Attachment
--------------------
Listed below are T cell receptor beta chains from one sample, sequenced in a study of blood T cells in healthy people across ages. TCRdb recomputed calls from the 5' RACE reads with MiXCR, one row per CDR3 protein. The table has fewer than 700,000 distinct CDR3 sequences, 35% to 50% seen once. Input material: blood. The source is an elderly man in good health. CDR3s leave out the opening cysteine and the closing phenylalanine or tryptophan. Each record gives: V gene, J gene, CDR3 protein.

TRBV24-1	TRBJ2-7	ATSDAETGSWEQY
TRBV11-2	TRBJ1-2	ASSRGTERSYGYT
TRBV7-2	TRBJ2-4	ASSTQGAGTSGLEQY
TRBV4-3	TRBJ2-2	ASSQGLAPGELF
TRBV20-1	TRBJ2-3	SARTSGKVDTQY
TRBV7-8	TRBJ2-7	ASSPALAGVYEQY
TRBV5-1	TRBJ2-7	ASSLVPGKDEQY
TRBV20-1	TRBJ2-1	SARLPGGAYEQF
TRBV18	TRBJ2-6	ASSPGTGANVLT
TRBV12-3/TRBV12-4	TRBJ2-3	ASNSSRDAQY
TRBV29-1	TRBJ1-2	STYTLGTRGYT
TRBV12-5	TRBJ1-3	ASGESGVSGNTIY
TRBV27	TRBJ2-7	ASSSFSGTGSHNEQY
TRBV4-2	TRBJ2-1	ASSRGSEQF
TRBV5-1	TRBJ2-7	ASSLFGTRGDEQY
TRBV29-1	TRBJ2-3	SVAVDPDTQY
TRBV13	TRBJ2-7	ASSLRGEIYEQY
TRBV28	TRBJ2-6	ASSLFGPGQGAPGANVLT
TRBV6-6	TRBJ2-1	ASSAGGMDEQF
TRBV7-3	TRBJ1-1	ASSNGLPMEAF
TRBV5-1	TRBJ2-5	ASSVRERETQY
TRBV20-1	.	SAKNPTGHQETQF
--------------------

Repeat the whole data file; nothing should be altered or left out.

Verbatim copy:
Listed below are T cell receptor beta chains from one sample, sequenced in a study of blood T cells in healthy people across ages. TCRdb recomputed calls from the 5' RACE reads with MiXCR, one row per CDR3 protein. The table has fewer than 700,000 distinct CDR3 sequences, 35% to 50% seen once. Input material: blood. The source is an elderly man in good health. CDR3s leave out the opening cysteine and the closing phenylalanine or tryptophan. Each record gives: V gene, J gene, CDR3 protein.

TRBV24-1	TRBJ2-7	ATSDAETGSWEQY
TRBV11-2	TRBJ1-2	ASSRGTERSYGYT
TRBV7-2	TRBJ2-4	ASSTQGAGTSGLEQY
TRBV4-3	TRBJ2-2	ASSQGLAPGELF
TRBV20-1	TRBJ2-3	SARTSGKVDTQY
TRBV7-8	TRBJ2-7	ASSPALAGVYEQY
TRBV5-1	TRBJ2-7	ASSLVPGKDEQY
TRBV20-1	TRBJ2-1	SARLPGGAYEQF
TRBV18	TRBJ2-6	ASSPGTGANVLT
TRBV12-3/TRBV12-4	TRBJ2-3	ASNSSRDAQY
TRBV29-1	TRBJ1-2	STYTLGTRGYT
TRBV12-5	TRBJ1-3	ASGESGVSGNTIY
TRBV27	TRBJ2-7	ASSSFSGTGSHNEQY
TRBV4-2	TRBJ2-1	ASSRGSEQF
TRBV5-1	TRBJ2-7	ASSLFGTRGDEQY
TRBV29-1	TRBJ2-3	SVAVDPDTQY
TRBV13	TRBJ2-7	ASSLRGEIYEQY
TRBV28	TRBJ2-6	ASSLFGPGQGAPGANVLT
TRBV6-6	TRBJ2-1	ASSAGGMDEQF
TRBV7-3	TRBJ1-1	ASSNGLPMEAF
TRBV5-1	TRBJ2-5	ASSVRERETQY
TRBV20-1	.	SAKNPTGHQETQF